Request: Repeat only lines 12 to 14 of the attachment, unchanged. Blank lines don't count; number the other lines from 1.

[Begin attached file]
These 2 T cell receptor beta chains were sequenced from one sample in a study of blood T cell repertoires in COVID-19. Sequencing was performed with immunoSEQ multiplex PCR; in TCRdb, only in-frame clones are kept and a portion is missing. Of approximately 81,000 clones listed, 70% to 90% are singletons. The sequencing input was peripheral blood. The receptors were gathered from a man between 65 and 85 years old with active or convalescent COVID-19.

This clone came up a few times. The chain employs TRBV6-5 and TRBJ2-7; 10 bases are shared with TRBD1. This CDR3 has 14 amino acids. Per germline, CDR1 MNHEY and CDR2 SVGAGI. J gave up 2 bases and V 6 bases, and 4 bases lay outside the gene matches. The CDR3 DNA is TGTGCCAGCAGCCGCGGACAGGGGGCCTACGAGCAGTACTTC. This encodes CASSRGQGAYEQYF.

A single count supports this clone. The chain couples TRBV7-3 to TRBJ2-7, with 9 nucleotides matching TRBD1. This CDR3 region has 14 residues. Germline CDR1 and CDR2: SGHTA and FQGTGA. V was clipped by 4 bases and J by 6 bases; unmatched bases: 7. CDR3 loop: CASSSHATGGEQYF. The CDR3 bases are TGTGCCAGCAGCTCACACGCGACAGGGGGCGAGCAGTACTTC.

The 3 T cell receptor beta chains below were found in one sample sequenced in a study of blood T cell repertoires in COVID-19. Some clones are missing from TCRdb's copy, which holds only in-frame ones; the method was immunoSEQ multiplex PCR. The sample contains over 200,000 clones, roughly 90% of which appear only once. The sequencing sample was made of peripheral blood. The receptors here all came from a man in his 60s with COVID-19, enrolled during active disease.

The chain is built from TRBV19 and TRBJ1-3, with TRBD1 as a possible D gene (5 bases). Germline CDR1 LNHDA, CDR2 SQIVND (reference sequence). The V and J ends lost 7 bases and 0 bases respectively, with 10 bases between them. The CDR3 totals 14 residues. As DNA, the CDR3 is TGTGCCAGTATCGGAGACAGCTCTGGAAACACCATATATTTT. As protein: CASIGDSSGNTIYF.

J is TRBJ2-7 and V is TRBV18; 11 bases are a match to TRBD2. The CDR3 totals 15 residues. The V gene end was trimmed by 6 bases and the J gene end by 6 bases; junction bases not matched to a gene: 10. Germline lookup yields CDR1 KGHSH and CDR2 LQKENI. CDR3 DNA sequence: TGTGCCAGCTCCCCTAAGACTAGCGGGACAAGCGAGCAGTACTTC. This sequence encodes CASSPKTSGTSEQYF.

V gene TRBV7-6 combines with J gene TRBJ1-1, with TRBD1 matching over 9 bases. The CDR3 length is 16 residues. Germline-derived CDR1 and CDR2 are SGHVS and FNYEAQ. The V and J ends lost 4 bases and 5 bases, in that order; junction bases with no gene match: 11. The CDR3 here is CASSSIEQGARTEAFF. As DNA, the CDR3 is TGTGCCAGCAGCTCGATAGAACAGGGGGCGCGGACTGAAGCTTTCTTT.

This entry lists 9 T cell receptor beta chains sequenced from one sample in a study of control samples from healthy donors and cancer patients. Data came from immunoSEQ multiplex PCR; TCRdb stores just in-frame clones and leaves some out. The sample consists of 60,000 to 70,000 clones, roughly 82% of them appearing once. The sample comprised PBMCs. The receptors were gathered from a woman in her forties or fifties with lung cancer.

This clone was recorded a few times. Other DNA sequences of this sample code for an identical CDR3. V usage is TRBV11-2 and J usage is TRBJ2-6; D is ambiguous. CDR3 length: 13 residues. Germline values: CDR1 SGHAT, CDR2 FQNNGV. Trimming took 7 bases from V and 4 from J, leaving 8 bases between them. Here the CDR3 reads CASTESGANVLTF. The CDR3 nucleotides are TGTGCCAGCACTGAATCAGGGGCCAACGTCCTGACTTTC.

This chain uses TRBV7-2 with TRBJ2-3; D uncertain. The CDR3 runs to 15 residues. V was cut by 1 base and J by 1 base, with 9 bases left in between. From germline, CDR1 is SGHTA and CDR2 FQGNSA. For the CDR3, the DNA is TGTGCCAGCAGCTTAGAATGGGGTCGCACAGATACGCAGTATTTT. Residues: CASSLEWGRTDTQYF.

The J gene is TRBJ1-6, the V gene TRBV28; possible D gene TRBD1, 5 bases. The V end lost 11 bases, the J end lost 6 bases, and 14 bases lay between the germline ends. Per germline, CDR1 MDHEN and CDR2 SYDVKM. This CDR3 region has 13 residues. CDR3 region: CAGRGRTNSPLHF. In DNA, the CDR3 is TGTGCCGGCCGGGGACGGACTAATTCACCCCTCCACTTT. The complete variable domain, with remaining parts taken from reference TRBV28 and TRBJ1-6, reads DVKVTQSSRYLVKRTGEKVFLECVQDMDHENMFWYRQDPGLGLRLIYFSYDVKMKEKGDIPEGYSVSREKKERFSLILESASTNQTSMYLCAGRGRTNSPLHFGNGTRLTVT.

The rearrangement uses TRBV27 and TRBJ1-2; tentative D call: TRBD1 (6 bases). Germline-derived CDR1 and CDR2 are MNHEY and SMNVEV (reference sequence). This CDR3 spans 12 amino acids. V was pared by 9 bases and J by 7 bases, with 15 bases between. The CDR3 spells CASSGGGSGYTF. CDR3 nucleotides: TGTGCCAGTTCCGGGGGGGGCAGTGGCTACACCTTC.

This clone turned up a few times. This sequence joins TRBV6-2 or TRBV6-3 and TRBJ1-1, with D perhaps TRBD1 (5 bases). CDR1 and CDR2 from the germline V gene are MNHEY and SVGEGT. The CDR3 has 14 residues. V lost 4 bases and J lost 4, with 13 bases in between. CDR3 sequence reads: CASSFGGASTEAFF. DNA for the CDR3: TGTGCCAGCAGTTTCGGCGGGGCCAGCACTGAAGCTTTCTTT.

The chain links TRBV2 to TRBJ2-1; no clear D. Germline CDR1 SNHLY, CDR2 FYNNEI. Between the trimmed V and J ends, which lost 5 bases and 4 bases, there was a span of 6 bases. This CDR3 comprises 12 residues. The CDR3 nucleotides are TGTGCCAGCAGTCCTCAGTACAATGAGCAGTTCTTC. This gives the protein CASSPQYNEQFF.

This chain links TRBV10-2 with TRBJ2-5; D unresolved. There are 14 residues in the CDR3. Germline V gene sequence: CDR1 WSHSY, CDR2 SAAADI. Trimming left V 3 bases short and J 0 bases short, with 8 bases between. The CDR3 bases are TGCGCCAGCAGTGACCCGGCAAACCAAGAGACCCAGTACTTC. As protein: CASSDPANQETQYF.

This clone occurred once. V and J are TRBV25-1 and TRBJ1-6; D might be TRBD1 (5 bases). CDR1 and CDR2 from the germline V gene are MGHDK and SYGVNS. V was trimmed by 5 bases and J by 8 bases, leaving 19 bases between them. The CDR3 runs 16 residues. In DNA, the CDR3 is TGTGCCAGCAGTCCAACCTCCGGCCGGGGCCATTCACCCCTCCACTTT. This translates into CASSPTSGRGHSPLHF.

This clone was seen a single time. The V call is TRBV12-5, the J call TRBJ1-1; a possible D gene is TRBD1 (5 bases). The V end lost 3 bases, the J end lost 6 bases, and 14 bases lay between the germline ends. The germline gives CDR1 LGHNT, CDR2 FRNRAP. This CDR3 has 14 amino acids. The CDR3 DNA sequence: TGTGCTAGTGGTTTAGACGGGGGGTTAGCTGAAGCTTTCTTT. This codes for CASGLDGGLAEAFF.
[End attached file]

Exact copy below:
The rearrangement uses TRBV27 and TRBJ1-2; tentative D call: TRBD1 (6 bases). Germline-derived CDR1 and CDR2 are MNHEY and SMNVEV (reference sequence). This CDR3 spans 12 amino acids. V was pared by 9 bases and J by 7 bases, with 15 bases between. The CDR3 spells CASSGGGSGYTF. CDR3 nucleotides: TGTGCCAGTTCCGGGGGGGGCAGTGGCTACACCTTC.

This clone turned up a few times. This sequence joins TRBV6-2 or TRBV6-3 and TRBJ1-1, with D perhaps TRBD1 (5 bases). CDR1 and CDR2 from the germline V gene are MNHEY and SVGEGT. The CDR3 has 14 residues. V lost 4 bases and J lost 4, with 13 bases in between. CDR3 sequence reads: CASSFGGASTEAFF. DNA for the CDR3: TGTGCCAGCAGTTTCGGCGGGGCCAGCACTGAAGCTTTCTTT.

The chain links TRBV2 to TRBJ2-1; no clear D. Germline CDR1 SNHLY, CDR2 FYNNEI. Between the trimmed V and J ends, which lost 5 bases and 4 bases, there was a span of 6 bases. This CDR3 comprises 12 residues. The CDR3 nucleotides are TGTGCCAGCAGTCCTCAGTACAATGAGCAGTTCTTC. This gives the protein CASSPQYNEQFF.